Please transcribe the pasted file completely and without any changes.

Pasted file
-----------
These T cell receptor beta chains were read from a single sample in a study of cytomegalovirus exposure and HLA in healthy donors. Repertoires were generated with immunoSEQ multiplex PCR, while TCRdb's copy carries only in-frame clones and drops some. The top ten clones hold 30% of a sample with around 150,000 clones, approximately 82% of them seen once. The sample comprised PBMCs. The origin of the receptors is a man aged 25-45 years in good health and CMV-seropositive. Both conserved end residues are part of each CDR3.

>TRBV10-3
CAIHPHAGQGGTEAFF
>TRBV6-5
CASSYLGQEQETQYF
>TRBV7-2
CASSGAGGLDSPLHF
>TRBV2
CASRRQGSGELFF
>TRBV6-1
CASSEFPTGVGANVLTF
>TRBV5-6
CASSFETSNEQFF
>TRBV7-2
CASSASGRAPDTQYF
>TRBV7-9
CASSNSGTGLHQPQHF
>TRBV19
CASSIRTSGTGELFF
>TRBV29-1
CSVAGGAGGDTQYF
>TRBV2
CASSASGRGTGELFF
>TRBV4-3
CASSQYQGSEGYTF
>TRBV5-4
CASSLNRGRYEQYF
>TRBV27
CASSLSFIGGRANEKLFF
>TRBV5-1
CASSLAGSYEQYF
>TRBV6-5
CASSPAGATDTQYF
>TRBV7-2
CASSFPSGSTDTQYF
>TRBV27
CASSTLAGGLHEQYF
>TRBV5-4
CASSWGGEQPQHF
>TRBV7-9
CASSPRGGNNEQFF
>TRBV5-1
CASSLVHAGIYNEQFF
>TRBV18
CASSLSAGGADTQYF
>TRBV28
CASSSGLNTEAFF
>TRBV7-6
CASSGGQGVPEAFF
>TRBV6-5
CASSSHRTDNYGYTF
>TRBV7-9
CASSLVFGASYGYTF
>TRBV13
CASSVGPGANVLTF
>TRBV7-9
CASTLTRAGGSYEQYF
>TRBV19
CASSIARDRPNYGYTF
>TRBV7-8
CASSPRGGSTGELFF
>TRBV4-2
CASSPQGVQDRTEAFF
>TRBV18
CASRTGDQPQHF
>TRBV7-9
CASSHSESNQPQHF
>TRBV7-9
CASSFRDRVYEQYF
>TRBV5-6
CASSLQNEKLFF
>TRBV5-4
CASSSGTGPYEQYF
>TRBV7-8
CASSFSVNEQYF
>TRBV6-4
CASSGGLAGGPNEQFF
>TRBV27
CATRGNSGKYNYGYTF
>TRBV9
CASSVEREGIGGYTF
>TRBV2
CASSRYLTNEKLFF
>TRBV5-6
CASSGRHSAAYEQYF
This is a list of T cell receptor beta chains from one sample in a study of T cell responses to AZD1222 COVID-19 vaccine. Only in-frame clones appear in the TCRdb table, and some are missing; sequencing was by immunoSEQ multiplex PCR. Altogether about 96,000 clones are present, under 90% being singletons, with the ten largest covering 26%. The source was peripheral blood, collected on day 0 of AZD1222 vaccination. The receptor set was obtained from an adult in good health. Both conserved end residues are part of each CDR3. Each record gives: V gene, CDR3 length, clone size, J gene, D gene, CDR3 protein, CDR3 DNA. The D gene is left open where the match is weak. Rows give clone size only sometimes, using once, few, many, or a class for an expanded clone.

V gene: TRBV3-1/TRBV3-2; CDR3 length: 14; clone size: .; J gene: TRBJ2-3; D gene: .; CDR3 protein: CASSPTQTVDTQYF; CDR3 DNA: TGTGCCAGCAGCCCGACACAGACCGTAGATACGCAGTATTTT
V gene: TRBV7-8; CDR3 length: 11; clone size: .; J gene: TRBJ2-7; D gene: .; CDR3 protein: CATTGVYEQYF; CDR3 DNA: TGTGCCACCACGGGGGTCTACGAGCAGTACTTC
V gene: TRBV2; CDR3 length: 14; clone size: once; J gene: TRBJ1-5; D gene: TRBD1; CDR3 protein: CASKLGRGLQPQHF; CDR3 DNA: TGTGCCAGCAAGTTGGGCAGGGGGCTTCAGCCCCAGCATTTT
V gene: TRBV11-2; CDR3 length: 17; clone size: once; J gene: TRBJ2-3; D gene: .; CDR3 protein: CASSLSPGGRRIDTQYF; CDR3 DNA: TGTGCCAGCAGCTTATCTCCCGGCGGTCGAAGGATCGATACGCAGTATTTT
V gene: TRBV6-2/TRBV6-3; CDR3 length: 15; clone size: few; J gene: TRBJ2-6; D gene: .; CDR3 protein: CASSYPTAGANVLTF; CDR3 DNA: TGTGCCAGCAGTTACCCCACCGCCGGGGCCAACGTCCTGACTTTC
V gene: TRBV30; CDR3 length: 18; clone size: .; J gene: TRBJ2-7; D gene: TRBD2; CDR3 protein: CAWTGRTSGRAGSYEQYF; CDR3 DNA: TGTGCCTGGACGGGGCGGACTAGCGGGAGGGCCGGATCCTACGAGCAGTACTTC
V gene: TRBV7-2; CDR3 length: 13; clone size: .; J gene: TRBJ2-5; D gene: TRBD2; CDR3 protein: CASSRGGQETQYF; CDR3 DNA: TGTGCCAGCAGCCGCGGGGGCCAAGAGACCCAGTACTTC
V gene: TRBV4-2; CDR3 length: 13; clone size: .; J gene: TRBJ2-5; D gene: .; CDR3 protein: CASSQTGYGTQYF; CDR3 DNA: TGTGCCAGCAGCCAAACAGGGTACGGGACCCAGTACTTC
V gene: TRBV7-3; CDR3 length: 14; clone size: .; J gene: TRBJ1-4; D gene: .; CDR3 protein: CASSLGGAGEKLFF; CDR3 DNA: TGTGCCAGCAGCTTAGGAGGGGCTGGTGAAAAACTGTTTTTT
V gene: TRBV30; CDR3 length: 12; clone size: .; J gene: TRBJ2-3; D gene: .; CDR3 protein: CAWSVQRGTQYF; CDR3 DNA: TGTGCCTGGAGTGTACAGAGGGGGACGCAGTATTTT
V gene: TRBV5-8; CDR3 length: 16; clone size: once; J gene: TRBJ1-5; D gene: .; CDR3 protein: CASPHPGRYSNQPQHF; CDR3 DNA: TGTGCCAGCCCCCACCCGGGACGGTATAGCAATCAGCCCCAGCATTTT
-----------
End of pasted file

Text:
These T cell receptor beta chains were read from a single sample in a study of cytomegalovirus exposure and HLA in healthy donors. Repertoires were generated with immunoSEQ multiplex PCR, while TCRdb's copy carries only in-frame clones and drops some. The top ten clones hold 30% of a sample with around 150,000 clones, approximately 82% of them seen once. The sample comprised PBMCs. The origin of the receptors is a man aged 25-45 years in good health and CMV-seropositive. Both conserved end residues are part of each CDR3.

>TRBV10-3
CAIHPHAGQGGTEAFF
>TRBV6-5
CASSYLGQEQETQYF
>TRBV7-2
CASSGAGGLDSPLHF
>TRBV2
CASRRQGSGELFF
>TRBV6-1
CASSEFPTGVGANVLTF
>TRBV5-6
CASSFETSNEQFF
>TRBV7-2
CASSASGRAPDTQYF
>TRBV7-9
CASSNSGTGLHQPQHF
>TRBV19
CASSIRTSGTGELFF
>TRBV29-1
CSVAGGAGGDTQYF
>TRBV2
CASSASGRGTGELFF
>TRBV4-3
CASSQYQGSEGYTF
>TRBV5-4
CASSLNRGRYEQYF
>TRBV27
CASSLSFIGGRANEKLFF
>TRBV5-1
CASSLAGSYEQYF
>TRBV6-5
CASSPAGATDTQYF
>TRBV7-2
CASSFPSGSTDTQYF
>TRBV27
CASSTLAGGLHEQYF
>TRBV5-4
CASSWGGEQPQHF
>TRBV7-9
CASSPRGGNNEQFF
>TRBV5-1
CASSLVHAGIYNEQFF
>TRBV18
CASSLSAGGADTQYF
>TRBV28
CASSSGLNTEAFF
>TRBV7-6
CASSGGQGVPEAFF
>TRBV6-5
CASSSHRTDNYGYTF
>TRBV7-9
CASSLVFGASYGYTF
>TRBV13
CASSVGPGANVLTF
>TRBV7-9
CASTLTRAGGSYEQYF
>TRBV19
CASSIARDRPNYGYTF
>TRBV7-8
CASSPRGGSTGELFF
>TRBV4-2
CASSPQGVQDRTEAFF
>TRBV18
CASRTGDQPQHF
>TRBV7-9
CASSHSESNQPQHF
>TRBV7-9
CASSFRDRVYEQYF
>TRBV5-6
CASSLQNEKLFF
>TRBV5-4
CASSSGTGPYEQYF
>TRBV7-8
CASSFSVNEQYF
>TRBV6-4
CASSGGLAGGPNEQFF
>TRBV27
CATRGNSGKYNYGYTF
>TRBV9
CASSVEREGIGGYTF
>TRBV2
CASSRYLTNEKLFF
>TRBV5-6
CASSGRHSAAYEQYF
This is a list of T cell receptor beta chains from one sample in a study of T cell responses to AZD1222 COVID-19 vaccine. Only in-frame clones appear in the TCRdb table, and some are missing; sequencing was by immunoSEQ multiplex PCR. Altogether about 96,000 clones are present, under 90% being singletons, with the ten largest covering 26%. The source was peripheral blood, collected on day 0 of AZD1222 vaccination. The receptor set was obtained from an adult in good health. Both conserved end residues are part of each CDR3. Each record gives: V gene, CDR3 length, clone size, J gene, D gene, CDR3 protein, CDR3 DNA. The D gene is left open where the match is weak. Rows give clone size only sometimes, using once, few, many, or a class for an expanded clone.

V gene: TRBV3-1/TRBV3-2; CDR3 length: 14; clone size: .; J gene: TRBJ2-3; D gene: .; CDR3 protein: CASSPTQTVDTQYF; CDR3 DNA: TGTGCCAGCAGCCCGACACAGACCGTAGATACGCAGTATTTT
V gene: TRBV7-8; CDR3 length: 11; clone size: .; J gene: TRBJ2-7; D gene: .; CDR3 protein: CATTGVYEQYF; CDR3 DNA: TGTGCCACCACGGGGGTCTACGAGCAGTACTTC
V gene: TRBV2; CDR3 length: 14; clone size: once; J gene: TRBJ1-5; D gene: TRBD1; CDR3 protein: CASKLGRGLQPQHF; CDR3 DNA: TGTGCCAGCAAGTTGGGCAGGGGGCTTCAGCCCCAGCATTTT
V gene: TRBV11-2; CDR3 length: 17; clone size: once; J gene: TRBJ2-3; D gene: .; CDR3 protein: CASSLSPGGRRIDTQYF; CDR3 DNA: TGTGCCAGCAGCTTATCTCCCGGCGGTCGAAGGATCGATACGCAGTATTTT
V gene: TRBV6-2/TRBV6-3; CDR3 length: 15; clone size: few; J gene: TRBJ2-6; D gene: .; CDR3 protein: CASSYPTAGANVLTF; CDR3 DNA: TGTGCCAGCAGTTACCCCACCGCCGGGGCCAACGTCCTGACTTTC
V gene: TRBV30; CDR3 length: 18; clone size: .; J gene: TRBJ2-7; D gene: TRBD2; CDR3 protein: CAWTGRTSGRAGSYEQYF; CDR3 DNA: TGTGCCTGGACGGGGCGGACTAGCGGGAGGGCCGGATCCTACGAGCAGTACTTC
V gene: TRBV7-2; CDR3 length: 13; clone size: .; J gene: TRBJ2-5; D gene: TRBD2; CDR3 protein: CASSRGGQETQYF; CDR3 DNA: TGTGCCAGCAGCCGCGGGGGCCAAGAGACCCAGTACTTC
V gene: TRBV4-2; CDR3 length: 13; clone size: .; J gene: TRBJ2-5; D gene: .; CDR3 protein: CASSQTGYGTQYF; CDR3 DNA: TGTGCCAGCAGCCAAACAGGGTACGGGACCCAGTACTTC
V gene: TRBV7-3; CDR3 length: 14; clone size: .; J gene: TRBJ1-4; D gene: .; CDR3 protein: CASSLGGAGEKLFF; CDR3 DNA: TGTGCCAGCAGCTTAGGAGGGGCTGGTGAAAAACTGTTTTTT
V gene: TRBV30; CDR3 length: 12; clone size: .; J gene: TRBJ2-3; D gene: .; CDR3 protein: CAWSVQRGTQYF; CDR3 DNA: TGTGCCTGGAGTGTACAGAGGGGGACGCAGTATTTT
V gene: TRBV5-8; CDR3 length: 16; clone size: once; J gene: TRBJ1-5; D gene: .; CDR3 protein: CASPHPGRYSNQPQHF; CDR3 DNA: TGTGCCAGCCCCCACCCGGGACGGTATAGCAATCAGCCCCAGCATTTT